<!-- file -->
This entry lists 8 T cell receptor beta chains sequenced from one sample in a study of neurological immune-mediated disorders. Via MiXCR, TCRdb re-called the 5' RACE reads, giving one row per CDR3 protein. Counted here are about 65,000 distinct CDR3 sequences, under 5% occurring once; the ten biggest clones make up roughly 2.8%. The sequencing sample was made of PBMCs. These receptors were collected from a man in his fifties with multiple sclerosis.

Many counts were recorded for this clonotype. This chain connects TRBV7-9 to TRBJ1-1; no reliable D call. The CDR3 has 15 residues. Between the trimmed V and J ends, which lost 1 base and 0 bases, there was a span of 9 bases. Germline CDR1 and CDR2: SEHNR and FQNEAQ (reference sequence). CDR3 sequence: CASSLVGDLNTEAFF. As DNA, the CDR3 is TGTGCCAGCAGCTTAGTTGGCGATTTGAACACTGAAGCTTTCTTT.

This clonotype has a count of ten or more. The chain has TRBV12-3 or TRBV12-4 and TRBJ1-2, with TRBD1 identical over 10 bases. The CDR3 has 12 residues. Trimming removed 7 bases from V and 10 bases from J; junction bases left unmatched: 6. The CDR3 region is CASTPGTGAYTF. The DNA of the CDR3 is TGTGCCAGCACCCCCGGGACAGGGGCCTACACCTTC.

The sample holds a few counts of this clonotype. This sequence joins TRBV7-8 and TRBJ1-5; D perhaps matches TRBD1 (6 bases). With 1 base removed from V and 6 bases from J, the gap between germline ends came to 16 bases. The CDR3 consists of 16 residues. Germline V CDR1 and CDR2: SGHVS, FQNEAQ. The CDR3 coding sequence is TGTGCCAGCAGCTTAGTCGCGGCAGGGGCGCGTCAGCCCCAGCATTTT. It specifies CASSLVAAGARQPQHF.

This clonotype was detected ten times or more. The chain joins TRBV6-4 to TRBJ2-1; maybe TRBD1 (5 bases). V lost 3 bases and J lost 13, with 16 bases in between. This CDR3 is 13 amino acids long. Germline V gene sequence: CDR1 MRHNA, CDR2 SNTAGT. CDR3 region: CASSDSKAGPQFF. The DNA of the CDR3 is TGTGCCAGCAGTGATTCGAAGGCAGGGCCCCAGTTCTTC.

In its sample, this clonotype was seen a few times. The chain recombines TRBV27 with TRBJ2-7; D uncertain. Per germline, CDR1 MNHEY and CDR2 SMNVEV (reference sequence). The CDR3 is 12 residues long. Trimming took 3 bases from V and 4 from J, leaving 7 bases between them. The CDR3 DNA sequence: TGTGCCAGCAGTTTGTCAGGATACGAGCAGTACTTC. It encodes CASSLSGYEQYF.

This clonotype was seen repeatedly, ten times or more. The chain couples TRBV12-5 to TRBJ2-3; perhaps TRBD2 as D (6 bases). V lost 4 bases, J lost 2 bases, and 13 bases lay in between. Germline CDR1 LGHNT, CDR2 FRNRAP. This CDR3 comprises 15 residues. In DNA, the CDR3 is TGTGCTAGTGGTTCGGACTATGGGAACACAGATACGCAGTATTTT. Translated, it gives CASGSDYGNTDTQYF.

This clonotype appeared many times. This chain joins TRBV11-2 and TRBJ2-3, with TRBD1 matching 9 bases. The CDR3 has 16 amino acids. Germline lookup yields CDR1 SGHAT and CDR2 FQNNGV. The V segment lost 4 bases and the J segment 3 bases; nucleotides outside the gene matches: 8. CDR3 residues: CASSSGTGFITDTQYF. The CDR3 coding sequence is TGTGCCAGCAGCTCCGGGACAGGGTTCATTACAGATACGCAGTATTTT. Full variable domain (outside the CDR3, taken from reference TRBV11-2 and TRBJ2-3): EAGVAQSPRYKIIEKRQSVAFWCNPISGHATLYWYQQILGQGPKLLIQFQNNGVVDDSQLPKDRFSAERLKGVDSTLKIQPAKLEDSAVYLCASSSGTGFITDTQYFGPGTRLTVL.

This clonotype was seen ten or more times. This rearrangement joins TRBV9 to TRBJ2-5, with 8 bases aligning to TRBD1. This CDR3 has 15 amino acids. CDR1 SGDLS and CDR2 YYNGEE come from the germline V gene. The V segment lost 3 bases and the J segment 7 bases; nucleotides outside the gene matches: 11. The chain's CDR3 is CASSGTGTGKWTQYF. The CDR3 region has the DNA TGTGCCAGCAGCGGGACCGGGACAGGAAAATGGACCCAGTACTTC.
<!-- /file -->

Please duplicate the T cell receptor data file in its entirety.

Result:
This entry lists 8 T cell receptor beta chains sequenced from one sample in a study of neurological immune-mediated disorders. Via MiXCR, TCRdb re-called the 5' RACE reads, giving one row per CDR3 protein. Counted here are about 65,000 distinct CDR3 sequences, under 5% occurring once; the ten biggest clones make up roughly 2.8%. The sequencing sample was made of PBMCs. These receptors were collected from a man in his fifties with multiple sclerosis.

Many counts were recorded for this clonotype. This chain connects TRBV7-9 to TRBJ1-1; no reliable D call. The CDR3 has 15 residues. Between the trimmed V and J ends, which lost 1 base and 0 bases, there was a span of 9 bases. Germline CDR1 and CDR2: SEHNR and FQNEAQ (reference sequence). CDR3 sequence: CASSLVGDLNTEAFF. As DNA, the CDR3 is TGTGCCAGCAGCTTAGTTGGCGATTTGAACACTGAAGCTTTCTTT.

This clonotype has a count of ten or more. The chain has TRBV12-3 or TRBV12-4 and TRBJ1-2, with TRBD1 identical over 10 bases. The CDR3 has 12 residues. Trimming removed 7 bases from V and 10 bases from J; junction bases left unmatched: 6. The CDR3 region is CASTPGTGAYTF. The DNA of the CDR3 is TGTGCCAGCACCCCCGGGACAGGGGCCTACACCTTC.

The sample holds a few counts of this clonotype. This sequence joins TRBV7-8 and TRBJ1-5; D perhaps matches TRBD1 (6 bases). With 1 base removed from V and 6 bases from J, the gap between germline ends came to 16 bases. The CDR3 consists of 16 residues. Germline V CDR1 and CDR2: SGHVS, FQNEAQ. The CDR3 coding sequence is TGTGCCAGCAGCTTAGTCGCGGCAGGGGCGCGTCAGCCCCAGCATTTT. It specifies CASSLVAAGARQPQHF.

This clonotype was detected ten times or more. The chain joins TRBV6-4 to TRBJ2-1; maybe TRBD1 (5 bases). V lost 3 bases and J lost 13, with 16 bases in between. This CDR3 is 13 amino acids long. Germline V gene sequence: CDR1 MRHNA, CDR2 SNTAGT. CDR3 region: CASSDSKAGPQFF. The DNA of the CDR3 is TGTGCCAGCAGTGATTCGAAGGCAGGGCCCCAGTTCTTC.

In its sample, this clonotype was seen a few times. The chain recombines TRBV27 with TRBJ2-7; D uncertain. Per germline, CDR1 MNHEY and CDR2 SMNVEV (reference sequence). The CDR3 is 12 residues long. Trimming took 3 bases from V and 4 from J, leaving 7 bases between them. The CDR3 DNA sequence: TGTGCCAGCAGTTTGTCAGGATACGAGCAGTACTTC. It encodes CASSLSGYEQYF.

This clonotype was seen repeatedly, ten times or more. The chain couples TRBV12-5 to TRBJ2-3; perhaps TRBD2 as D (6 bases). V lost 4 bases, J lost 2 bases, and 13 bases lay in between. Germline CDR1 LGHNT, CDR2 FRNRAP. This CDR3 comprises 15 residues. In DNA, the CDR3 is TGTGCTAGTGGTTCGGACTATGGGAACACAGATACGCAGTATTTT. Translated, it gives CASGSDYGNTDTQYF.

This clonotype appeared many times. This chain joins TRBV11-2 and TRBJ2-3, with TRBD1 matching 9 bases. The CDR3 has 16 amino acids. Germline lookup yields CDR1 SGHAT and CDR2 FQNNGV. The V segment lost 4 bases and the J segment 3 bases; nucleotides outside the gene matches: 8. CDR3 residues: CASSSGTGFITDTQYF. The CDR3 coding sequence is TGTGCCAGCAGCTCCGGGACAGGGTTCATTACAGATACGCAGTATTTT. Full variable domain (outside the CDR3, taken from reference TRBV11-2 and TRBJ2-3): EAGVAQSPRYKIIEKRQSVAFWCNPISGHATLYWYQQILGQGPKLLIQFQNNGVVDDSQLPKDRFSAERLKGVDSTLKIQPAKLEDSAVYLCASSSGTGFITDTQYFGPGTRLTVL.

This clonotype was seen ten or more times. This rearrangement joins TRBV9 to TRBJ2-5, with 8 bases aligning to TRBD1. This CDR3 has 15 amino acids. CDR1 SGDLS and CDR2 YYNGEE come from the germline V gene. The V segment lost 3 bases and the J segment 7 bases; nucleotides outside the gene matches: 11. The chain's CDR3 is CASSGTGTGKWTQYF. The CDR3 region has the DNA TGTGCCAGCAGCGGGACCGGGACAGGAAAATGGACCCAGTACTTC.